model1 = ExtraTreesClassifier()
model2 = RandomForestClassifier()
kf = KFold(n_splits=20, random_state=42)
# Extract results for each model on the same folds
results_model1 = cross_val_score(model1, X, y, cv=kf)
results_model2 = cross_val_score(model2, X, y, cv=kf)
# Calculate p value
stat, p = wilcoxon(results_model1, results_model2, zero_method='zsplit'); p
```

The result will be a p-value. If that value is lower than 0.05 we can reject the null hypothesis that there are no significant differences between the models.

**NOTE**: It is important that you keep the same folds between the models to make sure the samples are drawn from the same population. This is achieved by simply setting the same random_state in the cross-validation procedure.

## McNemar’s Test

McNemar’s test is used to check the extent to which the predictions between one model and another match. This is referred to as the homogeneity of the contingency table. From that table, we can calculate x² which can be used to compute the p-value:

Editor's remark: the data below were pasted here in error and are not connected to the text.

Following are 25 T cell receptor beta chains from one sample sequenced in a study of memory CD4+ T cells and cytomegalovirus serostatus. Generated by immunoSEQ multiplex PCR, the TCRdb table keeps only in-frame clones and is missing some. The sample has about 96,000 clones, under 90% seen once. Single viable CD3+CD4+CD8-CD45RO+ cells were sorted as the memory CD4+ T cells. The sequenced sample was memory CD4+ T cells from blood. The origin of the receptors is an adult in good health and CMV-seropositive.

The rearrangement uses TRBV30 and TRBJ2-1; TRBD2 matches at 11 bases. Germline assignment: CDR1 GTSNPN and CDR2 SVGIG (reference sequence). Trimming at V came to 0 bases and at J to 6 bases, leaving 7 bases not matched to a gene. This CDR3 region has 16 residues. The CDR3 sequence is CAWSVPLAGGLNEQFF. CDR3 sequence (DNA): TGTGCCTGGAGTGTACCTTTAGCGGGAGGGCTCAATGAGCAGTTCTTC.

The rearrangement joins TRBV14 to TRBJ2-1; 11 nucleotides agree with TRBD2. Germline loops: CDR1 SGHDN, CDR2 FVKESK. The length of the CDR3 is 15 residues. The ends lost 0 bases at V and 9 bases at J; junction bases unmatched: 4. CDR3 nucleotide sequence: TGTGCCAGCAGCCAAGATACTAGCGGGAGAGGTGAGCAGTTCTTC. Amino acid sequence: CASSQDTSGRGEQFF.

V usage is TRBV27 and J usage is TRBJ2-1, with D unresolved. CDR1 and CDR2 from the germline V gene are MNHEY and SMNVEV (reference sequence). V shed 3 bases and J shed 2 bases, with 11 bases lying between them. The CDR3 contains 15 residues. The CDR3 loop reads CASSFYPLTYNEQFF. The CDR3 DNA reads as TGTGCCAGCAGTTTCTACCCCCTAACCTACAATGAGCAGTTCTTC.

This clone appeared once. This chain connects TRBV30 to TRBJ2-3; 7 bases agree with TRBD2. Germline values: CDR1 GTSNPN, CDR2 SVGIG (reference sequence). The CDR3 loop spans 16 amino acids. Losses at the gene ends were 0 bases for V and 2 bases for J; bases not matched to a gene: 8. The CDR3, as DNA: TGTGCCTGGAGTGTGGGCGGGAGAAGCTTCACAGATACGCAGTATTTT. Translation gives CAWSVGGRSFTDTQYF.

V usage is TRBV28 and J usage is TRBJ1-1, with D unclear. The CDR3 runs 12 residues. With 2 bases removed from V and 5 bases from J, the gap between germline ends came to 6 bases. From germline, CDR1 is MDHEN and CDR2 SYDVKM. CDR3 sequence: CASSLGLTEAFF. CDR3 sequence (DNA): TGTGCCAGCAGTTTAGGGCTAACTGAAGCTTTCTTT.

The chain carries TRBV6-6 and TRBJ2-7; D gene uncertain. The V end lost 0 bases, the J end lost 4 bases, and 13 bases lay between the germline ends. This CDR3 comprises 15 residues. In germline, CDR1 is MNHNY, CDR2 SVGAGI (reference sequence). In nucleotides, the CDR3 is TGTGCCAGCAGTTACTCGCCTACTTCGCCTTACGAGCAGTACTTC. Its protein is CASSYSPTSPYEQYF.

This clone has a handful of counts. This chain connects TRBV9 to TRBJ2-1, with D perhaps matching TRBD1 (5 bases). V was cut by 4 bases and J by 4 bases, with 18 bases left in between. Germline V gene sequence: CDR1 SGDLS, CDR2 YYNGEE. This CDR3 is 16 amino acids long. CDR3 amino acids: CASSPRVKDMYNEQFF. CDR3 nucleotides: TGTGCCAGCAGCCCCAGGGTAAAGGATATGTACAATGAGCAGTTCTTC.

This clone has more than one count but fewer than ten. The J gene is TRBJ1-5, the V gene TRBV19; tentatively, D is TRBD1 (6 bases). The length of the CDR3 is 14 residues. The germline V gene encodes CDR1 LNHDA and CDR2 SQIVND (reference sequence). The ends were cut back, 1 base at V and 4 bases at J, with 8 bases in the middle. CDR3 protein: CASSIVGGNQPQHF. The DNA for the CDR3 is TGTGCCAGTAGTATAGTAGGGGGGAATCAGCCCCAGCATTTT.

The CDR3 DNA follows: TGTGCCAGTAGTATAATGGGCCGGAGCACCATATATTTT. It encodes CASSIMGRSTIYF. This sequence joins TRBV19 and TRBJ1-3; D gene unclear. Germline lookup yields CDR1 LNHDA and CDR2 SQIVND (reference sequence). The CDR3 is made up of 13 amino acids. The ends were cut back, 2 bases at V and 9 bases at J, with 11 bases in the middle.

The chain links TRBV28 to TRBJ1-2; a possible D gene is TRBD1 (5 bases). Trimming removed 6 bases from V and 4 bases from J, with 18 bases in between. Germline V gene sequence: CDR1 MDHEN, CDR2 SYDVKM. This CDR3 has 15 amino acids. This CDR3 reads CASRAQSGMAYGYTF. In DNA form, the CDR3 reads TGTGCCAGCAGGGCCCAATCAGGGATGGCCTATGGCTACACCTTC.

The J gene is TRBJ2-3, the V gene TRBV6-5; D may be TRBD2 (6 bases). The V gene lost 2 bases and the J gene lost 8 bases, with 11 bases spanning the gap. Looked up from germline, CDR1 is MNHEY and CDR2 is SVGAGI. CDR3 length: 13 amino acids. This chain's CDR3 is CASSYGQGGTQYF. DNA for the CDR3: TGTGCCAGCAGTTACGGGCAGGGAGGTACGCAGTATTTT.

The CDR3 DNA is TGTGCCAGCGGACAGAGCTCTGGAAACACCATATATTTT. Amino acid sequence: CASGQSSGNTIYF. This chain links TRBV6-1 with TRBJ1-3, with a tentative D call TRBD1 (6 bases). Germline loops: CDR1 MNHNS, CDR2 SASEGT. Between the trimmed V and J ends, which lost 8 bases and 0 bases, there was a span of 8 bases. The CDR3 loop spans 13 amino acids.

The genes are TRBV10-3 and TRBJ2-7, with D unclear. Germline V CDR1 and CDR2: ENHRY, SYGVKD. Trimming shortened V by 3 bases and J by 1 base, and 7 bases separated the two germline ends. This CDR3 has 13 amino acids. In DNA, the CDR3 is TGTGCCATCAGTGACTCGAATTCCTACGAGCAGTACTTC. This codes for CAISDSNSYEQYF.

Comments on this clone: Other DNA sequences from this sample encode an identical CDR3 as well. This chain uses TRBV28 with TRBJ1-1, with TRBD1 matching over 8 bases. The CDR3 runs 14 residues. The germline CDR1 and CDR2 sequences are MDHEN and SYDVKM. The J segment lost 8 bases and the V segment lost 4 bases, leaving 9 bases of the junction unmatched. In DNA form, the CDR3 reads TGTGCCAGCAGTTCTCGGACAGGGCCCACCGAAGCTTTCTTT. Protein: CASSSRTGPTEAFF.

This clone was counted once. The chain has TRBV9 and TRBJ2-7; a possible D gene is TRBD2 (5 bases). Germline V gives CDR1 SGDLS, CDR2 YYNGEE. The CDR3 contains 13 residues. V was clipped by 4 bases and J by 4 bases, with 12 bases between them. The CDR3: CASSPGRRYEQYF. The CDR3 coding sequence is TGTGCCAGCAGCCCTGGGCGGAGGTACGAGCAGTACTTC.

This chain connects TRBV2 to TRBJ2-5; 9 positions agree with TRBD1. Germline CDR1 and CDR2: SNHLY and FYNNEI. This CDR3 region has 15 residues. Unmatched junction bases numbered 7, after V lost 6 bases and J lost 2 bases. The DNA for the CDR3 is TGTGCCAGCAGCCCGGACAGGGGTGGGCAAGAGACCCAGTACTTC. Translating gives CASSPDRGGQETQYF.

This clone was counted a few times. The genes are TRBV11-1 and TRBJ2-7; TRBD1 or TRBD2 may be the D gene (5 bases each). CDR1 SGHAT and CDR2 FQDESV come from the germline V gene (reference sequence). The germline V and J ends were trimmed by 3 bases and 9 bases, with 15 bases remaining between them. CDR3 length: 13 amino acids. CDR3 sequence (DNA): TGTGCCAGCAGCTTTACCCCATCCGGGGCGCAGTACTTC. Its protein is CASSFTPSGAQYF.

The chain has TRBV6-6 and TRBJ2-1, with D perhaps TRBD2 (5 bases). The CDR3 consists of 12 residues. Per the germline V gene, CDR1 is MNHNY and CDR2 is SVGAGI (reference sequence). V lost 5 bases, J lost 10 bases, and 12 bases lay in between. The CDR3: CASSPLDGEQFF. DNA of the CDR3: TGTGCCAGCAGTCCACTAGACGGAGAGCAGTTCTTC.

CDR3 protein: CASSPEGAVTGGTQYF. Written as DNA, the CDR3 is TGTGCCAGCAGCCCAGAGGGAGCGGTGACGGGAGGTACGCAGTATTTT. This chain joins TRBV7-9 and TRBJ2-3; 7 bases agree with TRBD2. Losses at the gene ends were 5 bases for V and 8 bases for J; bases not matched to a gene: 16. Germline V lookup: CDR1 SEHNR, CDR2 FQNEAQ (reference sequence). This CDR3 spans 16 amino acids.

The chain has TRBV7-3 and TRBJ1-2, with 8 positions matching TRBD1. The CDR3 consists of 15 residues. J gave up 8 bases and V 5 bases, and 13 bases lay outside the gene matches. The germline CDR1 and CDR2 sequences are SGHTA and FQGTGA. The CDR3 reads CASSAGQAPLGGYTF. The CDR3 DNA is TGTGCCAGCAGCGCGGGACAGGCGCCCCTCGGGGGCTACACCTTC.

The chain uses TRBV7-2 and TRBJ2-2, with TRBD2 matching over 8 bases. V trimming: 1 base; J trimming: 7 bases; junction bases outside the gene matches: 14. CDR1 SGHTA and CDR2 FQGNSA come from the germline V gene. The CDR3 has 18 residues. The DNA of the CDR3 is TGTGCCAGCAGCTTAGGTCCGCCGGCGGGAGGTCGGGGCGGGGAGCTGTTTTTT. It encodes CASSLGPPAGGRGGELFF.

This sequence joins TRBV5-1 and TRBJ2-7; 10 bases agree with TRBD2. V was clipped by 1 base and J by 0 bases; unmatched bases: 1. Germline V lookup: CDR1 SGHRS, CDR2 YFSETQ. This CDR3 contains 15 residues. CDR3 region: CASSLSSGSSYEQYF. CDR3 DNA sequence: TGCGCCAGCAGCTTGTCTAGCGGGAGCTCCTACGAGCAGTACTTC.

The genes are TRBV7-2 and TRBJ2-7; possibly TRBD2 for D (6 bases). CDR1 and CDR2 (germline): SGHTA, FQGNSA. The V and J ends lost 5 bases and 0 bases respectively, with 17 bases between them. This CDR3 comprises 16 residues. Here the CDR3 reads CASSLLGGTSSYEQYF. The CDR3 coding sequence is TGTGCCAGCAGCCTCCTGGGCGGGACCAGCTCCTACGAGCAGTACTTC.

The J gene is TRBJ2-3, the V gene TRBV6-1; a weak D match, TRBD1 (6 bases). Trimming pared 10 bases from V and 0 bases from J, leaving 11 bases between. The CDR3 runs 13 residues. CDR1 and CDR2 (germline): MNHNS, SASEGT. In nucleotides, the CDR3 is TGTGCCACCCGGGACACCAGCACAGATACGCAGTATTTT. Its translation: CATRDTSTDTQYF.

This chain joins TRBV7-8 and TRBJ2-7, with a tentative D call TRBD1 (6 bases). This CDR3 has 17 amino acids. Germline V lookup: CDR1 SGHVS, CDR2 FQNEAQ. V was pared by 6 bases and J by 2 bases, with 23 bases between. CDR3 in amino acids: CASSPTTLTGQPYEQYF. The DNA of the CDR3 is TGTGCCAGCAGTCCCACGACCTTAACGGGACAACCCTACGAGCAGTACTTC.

Again, if the p-value is lower than 0.05 we can reject the null hypothesis and see that one model is significantly better than the other.

We can use mlxtend package to create the table and calculate the corresponding p-value:

```
import numpy as np
from mlxtend.evaluate import mcnemar_table, mcnemar
# The correct target (class) labels
y_target = np.array([0, 0, 0, 0, 0, 0, 0, 0, 0, 0, 0,
1, 1, 1, 1, 1, 1, 1, 1, 1, 1, 1])
# Class labels predicted by model 1
y_model1 = np.array([0, 1, 0, 0, 0, 1, 1, 0, 0, 0, 0,
0, 1, 1, 0, 0, 1, 1, 0, 1, 1, 1])
# Class labels predicted by model 2
y_model2 = np.array([0, 0, 1, 1, 0, 1, 0, 0, 0, 0, 0,
1, 1, 0, 0, 0, 1, 1, 0, 0, 0, 0])
# Calculate p value
tb = mcnemar_table(y_target=y_target,